As a part of our ongoing quest to produce “infographics” that lay out the basics of energy, I invite you to check out the chart here, presenting the notion that all the energy we harness and use here on Earth came to us indirectly from the Big Bang. Whether we’re talking about nuclear, fossil fuels, or the many different forms of renewables, those forms of energy have been made available to us via one of four different pathways through time and space since that event 13.7 billion years ago.
I had a good conversation with a right leaning friend of mine who is leaning libertarian. He thinks government action always causes negative consequences, but he is FAR from a Rush-head right wing talking points person. Bachmann and Cain are embarrassments to him and he would like to see Glass Steagal reinstated as well as setup the consumer finance bureau. He liked the Tea Party at the beginning and I think he still likes their libertarian wing, but he doesn’t think I’m trying to burn down America and he will listen when I explain liberal viewpoints. I’m not highly liberal myself, but much more liberal than what he has to deal with on a regular basis. I often read comments left on websites for political articles and have heard a lot of right wing arguments and viewpoints. He always lets me know how liberal stuff sounds to a conservative, so today, I thought I’d return the favor by listing some talking points/philosophical points and showing how my brain processes the same information.
1. Personal Responsibility
I put this in the category of right wing phrases that sound so obvious they don’t require saying. It’s why when I hear it I give a blank look. Everyone is responsible for their actions, both in a legal sense and in a cause and effect sense. The legal sense being if I go out and shoot your parents, then the police will catch me, I will be brought before a judge, and then punished. If I don’t study hard in school and get really poor grades, I might not make it into a first rate college and have to settle for something third rate. Job prospects, marriage prospects, where I live, etc. will hinge on these decisions as a natural course. I know many Teabaggers immediately bring up affirmative action, but in most cases, schools only give a few extra points on the basis of race if you happen to list it on your application, and you still have to get through school and graduate. Even if you were surrounded with liberal professors who don’t fail minorities (which is a total myth) if you go to a job that requires a GPA then they still may/may not bump you up even in that regard. Even without equalizing factors my future would look pretty bleak, and I might leave college and find myself flipping burgers or working 80 hours at 30k a year job. Conservatives in many ways, I think, relish the thought of someone they deem to be incompetent being punished by this imaginary meritocracy in their bid for pure social efficiency. Herman Cain is a living example that we do not live in a meritocracy.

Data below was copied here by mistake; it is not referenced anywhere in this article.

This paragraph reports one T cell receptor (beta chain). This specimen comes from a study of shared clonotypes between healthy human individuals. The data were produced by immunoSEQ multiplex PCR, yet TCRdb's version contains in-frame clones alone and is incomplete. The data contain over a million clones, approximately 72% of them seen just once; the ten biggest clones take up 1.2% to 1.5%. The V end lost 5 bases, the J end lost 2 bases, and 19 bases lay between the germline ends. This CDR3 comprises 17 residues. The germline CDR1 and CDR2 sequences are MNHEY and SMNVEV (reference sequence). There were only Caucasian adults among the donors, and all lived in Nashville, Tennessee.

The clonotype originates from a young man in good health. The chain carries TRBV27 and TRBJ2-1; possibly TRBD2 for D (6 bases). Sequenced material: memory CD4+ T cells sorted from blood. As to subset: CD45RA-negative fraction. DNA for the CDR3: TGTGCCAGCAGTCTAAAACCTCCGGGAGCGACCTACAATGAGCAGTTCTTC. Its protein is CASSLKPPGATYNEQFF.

Personal responsibility is not something you have to go out of your way to say; it’s a part of everyone’s existence. You cannot be a slave to efficiency to the point where you are willing to sacrifice people who are able and willing, but need a leg up, to get your revenge on a person you deem a failure. Government intervention can cause inefficiency, but so what? Removing hurdles is not a bad thing. Hurdles aren’t necessarily holy, and to be honest, if a person is of the mind to jump over them, no one is going to stop them.
I know, you are dreaming of the welfare queen with her 3 children she had to get more money for child credits, who gets her heat bill, gas, and lights paid at the local welfare office and figures she’ll never work a day in her life. Well, guess what, that’s fine for several reasons. #1 I don’t see churches helping people on a regular basis with their bills. I understand they have budget restraints, but I have gone to a church before and they are not reliable, because of funding or many times because the church is about enriching itself. If churches did a better job of doing their job, then there wouldn’t be a need for welfare, but since so much of their money is diverted to stopping gay people from being married or the next personhood bill, it looks like a lot of those funds won’t make it to feeding, clothing, and keeping people warm. #2 Telling her to get married to her father is not going to work. You can’t force people to marry. You can minister to them to let them know how to make better choices. The Catherine Ferguson academy in Detroit does an excellent job of this, and does it without arrogant Christian admonishment! #3 She might decide to work later. Heck, it’s happened right before my very eyes. I’ve seen people who used welfare later decide that they needed a profession, because they knew the money wouldn’t last forever, and because they had their own dreams and ideas. They had a basis to do this because of the help they received. Besides, a lot of people use federal programs to help them, just ask Michele Bachmann!
2. Liberals want to punish success.